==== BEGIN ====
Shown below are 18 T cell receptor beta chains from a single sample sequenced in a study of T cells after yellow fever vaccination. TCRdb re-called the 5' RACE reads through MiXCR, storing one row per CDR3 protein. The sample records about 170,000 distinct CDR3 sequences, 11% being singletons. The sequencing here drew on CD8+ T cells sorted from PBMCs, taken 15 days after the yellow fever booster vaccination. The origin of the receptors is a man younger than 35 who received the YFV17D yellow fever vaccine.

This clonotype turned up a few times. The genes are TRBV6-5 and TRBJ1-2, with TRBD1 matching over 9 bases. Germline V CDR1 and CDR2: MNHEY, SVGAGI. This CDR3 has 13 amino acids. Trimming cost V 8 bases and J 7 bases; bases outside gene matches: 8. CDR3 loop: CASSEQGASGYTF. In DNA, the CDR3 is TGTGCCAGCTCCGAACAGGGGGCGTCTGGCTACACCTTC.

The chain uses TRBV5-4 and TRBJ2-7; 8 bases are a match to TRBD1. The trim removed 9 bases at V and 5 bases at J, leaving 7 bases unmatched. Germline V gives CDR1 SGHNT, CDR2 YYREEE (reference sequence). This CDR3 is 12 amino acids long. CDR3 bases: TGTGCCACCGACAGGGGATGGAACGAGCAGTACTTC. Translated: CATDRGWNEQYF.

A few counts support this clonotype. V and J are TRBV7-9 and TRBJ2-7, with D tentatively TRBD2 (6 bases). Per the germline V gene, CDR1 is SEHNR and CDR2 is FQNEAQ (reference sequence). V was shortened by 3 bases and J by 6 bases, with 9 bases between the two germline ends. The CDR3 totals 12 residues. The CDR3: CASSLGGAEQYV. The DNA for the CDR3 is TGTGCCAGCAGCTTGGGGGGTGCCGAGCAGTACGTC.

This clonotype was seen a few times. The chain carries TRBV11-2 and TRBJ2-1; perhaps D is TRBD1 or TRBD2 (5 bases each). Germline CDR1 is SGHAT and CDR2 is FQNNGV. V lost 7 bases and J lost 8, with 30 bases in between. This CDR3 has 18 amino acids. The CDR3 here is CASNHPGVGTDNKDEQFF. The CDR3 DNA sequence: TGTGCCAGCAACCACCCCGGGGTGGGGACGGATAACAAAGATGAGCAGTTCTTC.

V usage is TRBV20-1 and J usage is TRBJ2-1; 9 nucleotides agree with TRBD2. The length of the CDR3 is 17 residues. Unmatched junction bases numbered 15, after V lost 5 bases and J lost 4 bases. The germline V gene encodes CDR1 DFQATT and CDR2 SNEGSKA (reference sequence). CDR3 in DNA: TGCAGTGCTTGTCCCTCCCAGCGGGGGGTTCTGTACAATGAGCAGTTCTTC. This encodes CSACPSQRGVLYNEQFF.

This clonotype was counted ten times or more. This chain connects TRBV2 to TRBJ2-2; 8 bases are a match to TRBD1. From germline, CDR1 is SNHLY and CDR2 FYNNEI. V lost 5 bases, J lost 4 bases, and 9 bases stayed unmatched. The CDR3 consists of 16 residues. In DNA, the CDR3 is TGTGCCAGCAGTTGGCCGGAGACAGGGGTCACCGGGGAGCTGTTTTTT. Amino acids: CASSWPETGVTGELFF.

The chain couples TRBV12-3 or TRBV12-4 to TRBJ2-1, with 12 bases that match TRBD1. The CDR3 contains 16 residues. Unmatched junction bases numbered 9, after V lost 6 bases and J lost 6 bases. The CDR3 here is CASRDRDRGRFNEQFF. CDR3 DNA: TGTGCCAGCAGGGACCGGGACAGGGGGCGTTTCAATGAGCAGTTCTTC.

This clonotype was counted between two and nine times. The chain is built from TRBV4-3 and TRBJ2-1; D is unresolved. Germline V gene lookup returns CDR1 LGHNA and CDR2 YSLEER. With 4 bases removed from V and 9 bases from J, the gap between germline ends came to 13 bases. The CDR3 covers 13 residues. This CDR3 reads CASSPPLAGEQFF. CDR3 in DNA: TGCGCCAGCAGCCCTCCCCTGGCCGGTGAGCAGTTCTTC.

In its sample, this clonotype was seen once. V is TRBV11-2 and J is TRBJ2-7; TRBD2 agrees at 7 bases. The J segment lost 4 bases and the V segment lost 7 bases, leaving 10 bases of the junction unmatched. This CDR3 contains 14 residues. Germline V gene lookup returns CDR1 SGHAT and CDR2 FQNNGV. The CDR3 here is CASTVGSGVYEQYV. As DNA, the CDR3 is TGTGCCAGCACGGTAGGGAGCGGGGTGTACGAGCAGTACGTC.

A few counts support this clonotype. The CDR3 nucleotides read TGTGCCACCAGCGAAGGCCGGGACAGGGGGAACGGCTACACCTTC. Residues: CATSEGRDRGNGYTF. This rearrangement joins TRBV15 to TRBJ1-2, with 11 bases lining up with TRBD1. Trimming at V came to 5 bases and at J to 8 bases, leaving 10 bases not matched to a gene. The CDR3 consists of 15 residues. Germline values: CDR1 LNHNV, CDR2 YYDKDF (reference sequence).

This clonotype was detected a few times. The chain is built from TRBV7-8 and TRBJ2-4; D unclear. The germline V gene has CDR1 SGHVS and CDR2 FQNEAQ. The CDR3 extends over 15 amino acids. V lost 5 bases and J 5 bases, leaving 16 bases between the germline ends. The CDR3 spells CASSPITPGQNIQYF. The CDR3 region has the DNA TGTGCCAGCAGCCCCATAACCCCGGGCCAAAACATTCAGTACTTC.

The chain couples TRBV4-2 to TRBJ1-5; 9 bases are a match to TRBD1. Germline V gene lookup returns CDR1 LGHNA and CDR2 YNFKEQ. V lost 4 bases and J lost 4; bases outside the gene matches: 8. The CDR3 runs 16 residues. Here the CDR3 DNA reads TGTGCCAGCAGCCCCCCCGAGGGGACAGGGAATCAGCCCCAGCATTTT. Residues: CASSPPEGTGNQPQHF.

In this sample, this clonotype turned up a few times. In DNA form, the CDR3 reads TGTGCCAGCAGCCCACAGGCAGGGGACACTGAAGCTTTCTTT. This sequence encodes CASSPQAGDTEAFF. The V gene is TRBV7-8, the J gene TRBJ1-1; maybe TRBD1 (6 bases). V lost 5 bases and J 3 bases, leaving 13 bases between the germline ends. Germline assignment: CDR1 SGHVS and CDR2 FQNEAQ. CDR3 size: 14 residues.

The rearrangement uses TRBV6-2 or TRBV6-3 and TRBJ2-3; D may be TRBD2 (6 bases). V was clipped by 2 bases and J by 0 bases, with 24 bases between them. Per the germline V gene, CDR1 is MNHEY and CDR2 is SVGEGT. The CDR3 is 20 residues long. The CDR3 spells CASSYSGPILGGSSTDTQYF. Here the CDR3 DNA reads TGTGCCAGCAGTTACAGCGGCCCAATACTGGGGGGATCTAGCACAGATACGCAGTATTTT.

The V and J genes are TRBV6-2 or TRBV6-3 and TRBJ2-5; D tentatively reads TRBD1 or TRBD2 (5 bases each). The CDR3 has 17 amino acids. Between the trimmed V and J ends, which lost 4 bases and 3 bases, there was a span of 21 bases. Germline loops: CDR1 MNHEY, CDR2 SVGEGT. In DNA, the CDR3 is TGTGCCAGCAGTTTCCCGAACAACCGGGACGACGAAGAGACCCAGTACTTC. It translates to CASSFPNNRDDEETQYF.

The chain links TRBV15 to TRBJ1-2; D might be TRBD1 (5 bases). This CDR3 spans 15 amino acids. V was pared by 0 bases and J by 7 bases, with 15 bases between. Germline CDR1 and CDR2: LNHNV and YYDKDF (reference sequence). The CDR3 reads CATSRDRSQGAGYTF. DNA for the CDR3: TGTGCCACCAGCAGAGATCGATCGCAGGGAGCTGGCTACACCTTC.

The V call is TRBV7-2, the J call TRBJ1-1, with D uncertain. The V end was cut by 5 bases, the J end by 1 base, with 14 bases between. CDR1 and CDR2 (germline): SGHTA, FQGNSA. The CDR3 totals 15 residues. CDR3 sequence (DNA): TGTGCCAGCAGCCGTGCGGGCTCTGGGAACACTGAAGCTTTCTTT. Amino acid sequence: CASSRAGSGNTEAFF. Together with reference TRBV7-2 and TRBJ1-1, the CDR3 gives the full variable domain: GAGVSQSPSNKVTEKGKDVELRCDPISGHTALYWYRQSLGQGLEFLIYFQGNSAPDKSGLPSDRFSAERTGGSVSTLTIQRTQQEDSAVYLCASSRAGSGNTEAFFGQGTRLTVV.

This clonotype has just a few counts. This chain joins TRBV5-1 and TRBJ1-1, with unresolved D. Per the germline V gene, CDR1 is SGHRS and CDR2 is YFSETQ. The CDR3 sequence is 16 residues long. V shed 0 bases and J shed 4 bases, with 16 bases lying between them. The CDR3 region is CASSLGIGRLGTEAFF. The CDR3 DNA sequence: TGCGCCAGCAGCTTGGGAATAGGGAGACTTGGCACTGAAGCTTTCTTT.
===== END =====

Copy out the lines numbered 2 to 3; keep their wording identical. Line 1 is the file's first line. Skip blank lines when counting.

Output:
This clonotype turned up a few times. The genes are TRBV6-5 and TRBJ1-2, with TRBD1 matching over 9 bases. Germline V CDR1 and CDR2: MNHEY, SVGAGI. This CDR3 has 13 amino acids. Trimming cost V 8 bases and J 7 bases; bases outside gene matches: 8. CDR3 loop: CASSEQGASGYTF. In DNA, the CDR3 is TGTGCCAGCTCCGAACAGGGGGCGTCTGGCTACACCTTC.

The chain uses TRBV5-4 and TRBJ2-7; 8 bases are a match to TRBD1. The trim removed 9 bases at V and 5 bases at J, leaving 7 bases unmatched. Germline V gives CDR1 SGHNT, CDR2 YYREEE (reference sequence). This CDR3 is 12 amino acids long. CDR3 bases: TGTGCCACCGACAGGGGATGGAACGAGCAGTACTTC. Translated: CATDRGWNEQYF.